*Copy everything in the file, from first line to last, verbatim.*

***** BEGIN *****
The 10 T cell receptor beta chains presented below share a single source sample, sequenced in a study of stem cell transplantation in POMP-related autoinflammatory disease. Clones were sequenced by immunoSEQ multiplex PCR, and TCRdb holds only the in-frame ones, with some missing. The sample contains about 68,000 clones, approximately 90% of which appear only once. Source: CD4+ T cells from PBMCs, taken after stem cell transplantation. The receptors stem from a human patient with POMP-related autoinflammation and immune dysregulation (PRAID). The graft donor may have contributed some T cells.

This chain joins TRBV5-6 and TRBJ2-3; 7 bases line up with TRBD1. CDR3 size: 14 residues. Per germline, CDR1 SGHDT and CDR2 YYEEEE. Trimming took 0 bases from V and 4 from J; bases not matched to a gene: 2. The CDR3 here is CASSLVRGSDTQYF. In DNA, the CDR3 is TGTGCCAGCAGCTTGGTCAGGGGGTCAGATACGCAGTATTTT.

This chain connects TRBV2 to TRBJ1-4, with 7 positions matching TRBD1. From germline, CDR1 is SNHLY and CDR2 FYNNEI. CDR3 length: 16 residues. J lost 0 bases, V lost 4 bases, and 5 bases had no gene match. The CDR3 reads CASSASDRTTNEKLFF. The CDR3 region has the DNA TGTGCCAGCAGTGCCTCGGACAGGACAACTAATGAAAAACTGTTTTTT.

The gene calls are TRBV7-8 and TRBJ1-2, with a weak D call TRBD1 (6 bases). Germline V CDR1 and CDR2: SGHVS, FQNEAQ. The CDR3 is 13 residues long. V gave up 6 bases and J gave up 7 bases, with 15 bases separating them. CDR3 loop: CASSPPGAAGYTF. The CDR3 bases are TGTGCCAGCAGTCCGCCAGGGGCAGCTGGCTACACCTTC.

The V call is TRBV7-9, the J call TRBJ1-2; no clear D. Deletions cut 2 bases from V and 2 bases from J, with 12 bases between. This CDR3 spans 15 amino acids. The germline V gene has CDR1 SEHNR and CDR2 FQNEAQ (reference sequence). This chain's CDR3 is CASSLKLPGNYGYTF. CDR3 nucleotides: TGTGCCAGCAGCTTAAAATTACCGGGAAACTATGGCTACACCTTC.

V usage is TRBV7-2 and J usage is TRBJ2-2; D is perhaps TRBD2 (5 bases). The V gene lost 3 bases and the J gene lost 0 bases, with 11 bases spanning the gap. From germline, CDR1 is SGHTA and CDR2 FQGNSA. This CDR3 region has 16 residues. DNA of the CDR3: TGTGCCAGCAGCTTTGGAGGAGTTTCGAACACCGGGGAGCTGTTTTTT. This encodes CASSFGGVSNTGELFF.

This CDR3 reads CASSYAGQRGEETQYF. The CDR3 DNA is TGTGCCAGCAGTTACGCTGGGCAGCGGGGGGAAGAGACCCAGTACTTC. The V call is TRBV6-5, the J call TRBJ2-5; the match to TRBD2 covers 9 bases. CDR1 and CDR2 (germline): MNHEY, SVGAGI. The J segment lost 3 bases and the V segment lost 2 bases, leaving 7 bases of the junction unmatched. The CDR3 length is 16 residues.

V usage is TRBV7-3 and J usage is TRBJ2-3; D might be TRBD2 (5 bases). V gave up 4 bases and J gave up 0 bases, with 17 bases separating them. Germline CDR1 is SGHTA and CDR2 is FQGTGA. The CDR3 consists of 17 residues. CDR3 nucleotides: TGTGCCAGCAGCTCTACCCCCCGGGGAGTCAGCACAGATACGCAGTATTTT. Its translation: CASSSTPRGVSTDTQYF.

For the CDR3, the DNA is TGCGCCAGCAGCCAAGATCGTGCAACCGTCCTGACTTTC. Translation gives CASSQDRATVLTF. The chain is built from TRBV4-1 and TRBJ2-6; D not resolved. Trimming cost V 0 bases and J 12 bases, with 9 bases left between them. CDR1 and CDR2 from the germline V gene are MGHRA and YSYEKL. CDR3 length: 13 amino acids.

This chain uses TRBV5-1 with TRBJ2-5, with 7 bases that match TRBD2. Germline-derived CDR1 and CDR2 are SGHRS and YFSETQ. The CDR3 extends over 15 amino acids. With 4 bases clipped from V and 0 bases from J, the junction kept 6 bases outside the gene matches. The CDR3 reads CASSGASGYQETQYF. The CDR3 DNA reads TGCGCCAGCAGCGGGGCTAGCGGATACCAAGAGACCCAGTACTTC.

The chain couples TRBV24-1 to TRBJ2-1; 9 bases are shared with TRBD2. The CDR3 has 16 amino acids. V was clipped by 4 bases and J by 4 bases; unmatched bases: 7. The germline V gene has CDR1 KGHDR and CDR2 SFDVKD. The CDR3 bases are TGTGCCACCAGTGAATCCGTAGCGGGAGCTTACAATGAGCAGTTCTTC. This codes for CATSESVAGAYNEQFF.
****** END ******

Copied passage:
The 10 T cell receptor beta chains presented below share a single source sample, sequenced in a study of stem cell transplantation in POMP-related autoinflammatory disease. Clones were sequenced by immunoSEQ multiplex PCR, and TCRdb holds only the in-frame ones, with some missing. The sample contains about 68,000 clones, approximately 90% of which appear only once. Source: CD4+ T cells from PBMCs, taken after stem cell transplantation. The receptors stem from a human patient with POMP-related autoinflammation and immune dysregulation (PRAID). The graft donor may have contributed some T cells.

This chain joins TRBV5-6 and TRBJ2-3; 7 bases line up with TRBD1. CDR3 size: 14 residues. Per germline, CDR1 SGHDT and CDR2 YYEEEE. Trimming took 0 bases from V and 4 from J; bases not matched to a gene: 2. The CDR3 here is CASSLVRGSDTQYF. In DNA, the CDR3 is TGTGCCAGCAGCTTGGTCAGGGGGTCAGATACGCAGTATTTT.

This chain connects TRBV2 to TRBJ1-4, with 7 positions matching TRBD1. From germline, CDR1 is SNHLY and CDR2 FYNNEI. CDR3 length: 16 residues. J lost 0 bases, V lost 4 bases, and 5 bases had no gene match. The CDR3 reads CASSASDRTTNEKLFF. The CDR3 region has the DNA TGTGCCAGCAGTGCCTCGGACAGGACAACTAATGAAAAACTGTTTTTT.

The gene calls are TRBV7-8 and TRBJ1-2, with a weak D call TRBD1 (6 bases). Germline V CDR1 and CDR2: SGHVS, FQNEAQ. The CDR3 is 13 residues long. V gave up 6 bases and J gave up 7 bases, with 15 bases separating them. CDR3 loop: CASSPPGAAGYTF. The CDR3 bases are TGTGCCAGCAGTCCGCCAGGGGCAGCTGGCTACACCTTC.

The V call is TRBV7-9, the J call TRBJ1-2; no clear D. Deletions cut 2 bases from V and 2 bases from J, with 12 bases between. This CDR3 spans 15 amino acids. The germline V gene has CDR1 SEHNR and CDR2 FQNEAQ (reference sequence). This chain's CDR3 is CASSLKLPGNYGYTF. CDR3 nucleotides: TGTGCCAGCAGCTTAAAATTACCGGGAAACTATGGCTACACCTTC.

V usage is TRBV7-2 and J usage is TRBJ2-2; D is perhaps TRBD2 (5 bases). The V gene lost 3 bases and the J gene lost 0 bases, with 11 bases spanning the gap. From germline, CDR1 is SGHTA and CDR2 FQGNSA. This CDR3 region has 16 residues. DNA of the CDR3: TGTGCCAGCAGCTTTGGAGGAGTTTCGAACACCGGGGAGCTGTTTTTT. This encodes CASSFGGVSNTGELFF.

This CDR3 reads CASSYAGQRGEETQYF. The CDR3 DNA is TGTGCCAGCAGTTACGCTGGGCAGCGGGGGGAAGAGACCCAGTACTTC. The V call is TRBV6-5, the J call TRBJ2-5; the match to TRBD2 covers 9 bases. CDR1 and CDR2 (germline): MNHEY, SVGAGI. The J segment lost 3 bases and the V segment lost 2 bases, leaving 7 bases of the junction unmatched. The CDR3 length is 16 residues.

V usage is TRBV7-3 and J usage is TRBJ2-3; D might be TRBD2 (5 bases). V gave up 4 bases and J gave up 0 bases, with 17 bases separating them. Germline CDR1 is SGHTA and CDR2 is FQGTGA. The CDR3 consists of 17 residues. CDR3 nucleotides: TGTGCCAGCAGCTCTACCCCCCGGGGAGTCAGCACAGATACGCAGTATTTT. Its translation: CASSSTPRGVSTDTQYF.

For the CDR3, the DNA is TGCGCCAGCAGCCAAGATCGTGCAACCGTCCTGACTTTC. Translation gives CASSQDRATVLTF. The chain is built from TRBV4-1 and TRBJ2-6; D not resolved. Trimming cost V 0 bases and J 12 bases, with 9 bases left between them. CDR1 and CDR2 from the germline V gene are MGHRA and YSYEKL. CDR3 length: 13 amino acids.

This chain uses TRBV5-1 with TRBJ2-5, with 7 bases that match TRBD2. Germline-derived CDR1 and CDR2 are SGHRS and YFSETQ. The CDR3 extends over 15 amino acids. With 4 bases clipped from V and 0 bases from J, the junction kept 6 bases outside the gene matches. The CDR3 reads CASSGASGYQETQYF. The CDR3 DNA reads TGCGCCAGCAGCGGGGCTAGCGGATACCAAGAGACCCAGTACTTC.

The chain couples TRBV24-1 to TRBJ2-1; 9 bases are shared with TRBD2. The CDR3 has 16 amino acids. V was clipped by 4 bases and J by 4 bases; unmatched bases: 7. The germline V gene has CDR1 KGHDR and CDR2 SFDVKD. The CDR3 bases are TGTGCCACCAGTGAATCCGTAGCGGGAGCTTACAATGAGCAGTTCTTC. This codes for CATSESVAGAYNEQFF.